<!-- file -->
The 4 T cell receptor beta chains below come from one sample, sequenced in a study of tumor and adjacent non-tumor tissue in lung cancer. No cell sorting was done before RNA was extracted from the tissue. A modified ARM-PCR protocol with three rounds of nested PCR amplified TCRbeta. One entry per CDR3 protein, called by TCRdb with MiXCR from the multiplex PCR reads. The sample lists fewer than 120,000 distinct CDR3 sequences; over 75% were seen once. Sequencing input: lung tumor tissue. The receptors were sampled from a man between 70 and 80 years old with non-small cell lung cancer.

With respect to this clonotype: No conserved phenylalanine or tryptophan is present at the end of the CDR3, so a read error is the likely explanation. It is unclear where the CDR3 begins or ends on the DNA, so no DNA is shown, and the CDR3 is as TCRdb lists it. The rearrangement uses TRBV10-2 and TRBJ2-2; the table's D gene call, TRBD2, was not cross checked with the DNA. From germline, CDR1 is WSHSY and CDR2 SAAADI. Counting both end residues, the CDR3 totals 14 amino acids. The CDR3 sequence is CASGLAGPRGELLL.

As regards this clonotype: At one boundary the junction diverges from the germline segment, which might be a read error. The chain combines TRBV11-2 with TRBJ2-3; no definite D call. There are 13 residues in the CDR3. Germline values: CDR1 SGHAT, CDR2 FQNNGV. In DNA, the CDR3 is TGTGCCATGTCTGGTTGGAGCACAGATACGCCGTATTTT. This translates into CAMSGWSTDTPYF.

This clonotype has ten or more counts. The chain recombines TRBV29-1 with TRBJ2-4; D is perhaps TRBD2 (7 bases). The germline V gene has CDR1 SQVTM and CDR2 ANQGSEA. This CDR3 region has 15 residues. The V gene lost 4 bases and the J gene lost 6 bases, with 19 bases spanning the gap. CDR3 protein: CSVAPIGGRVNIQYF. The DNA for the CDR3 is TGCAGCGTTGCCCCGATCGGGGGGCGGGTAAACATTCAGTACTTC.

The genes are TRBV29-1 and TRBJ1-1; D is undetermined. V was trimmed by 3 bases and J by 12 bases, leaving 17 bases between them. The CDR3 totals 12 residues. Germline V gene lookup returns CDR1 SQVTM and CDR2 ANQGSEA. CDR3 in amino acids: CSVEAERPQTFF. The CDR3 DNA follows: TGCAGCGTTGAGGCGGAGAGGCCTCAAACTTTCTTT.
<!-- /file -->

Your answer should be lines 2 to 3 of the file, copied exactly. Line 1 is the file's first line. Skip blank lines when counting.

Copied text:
With respect to this clonotype: No conserved phenylalanine or tryptophan is present at the end of the CDR3, so a read error is the likely explanation. It is unclear where the CDR3 begins or ends on the DNA, so no DNA is shown, and the CDR3 is as TCRdb lists it. The rearrangement uses TRBV10-2 and TRBJ2-2; the table's D gene call, TRBD2, was not cross checked with the DNA. From germline, CDR1 is WSHSY and CDR2 SAAADI. Counting both end residues, the CDR3 totals 14 amino acids. The CDR3 sequence is CASGLAGPRGELLL.

As regards this clonotype: At one boundary the junction diverges from the germline segment, which might be a read error. The chain combines TRBV11-2 with TRBJ2-3; no definite D call. There are 13 residues in the CDR3. Germline values: CDR1 SGHAT, CDR2 FQNNGV. In DNA, the CDR3 is TGTGCCATGTCTGGTTGGAGCACAGATACGCCGTATTTT. This translates into CAMSGWSTDTPYF.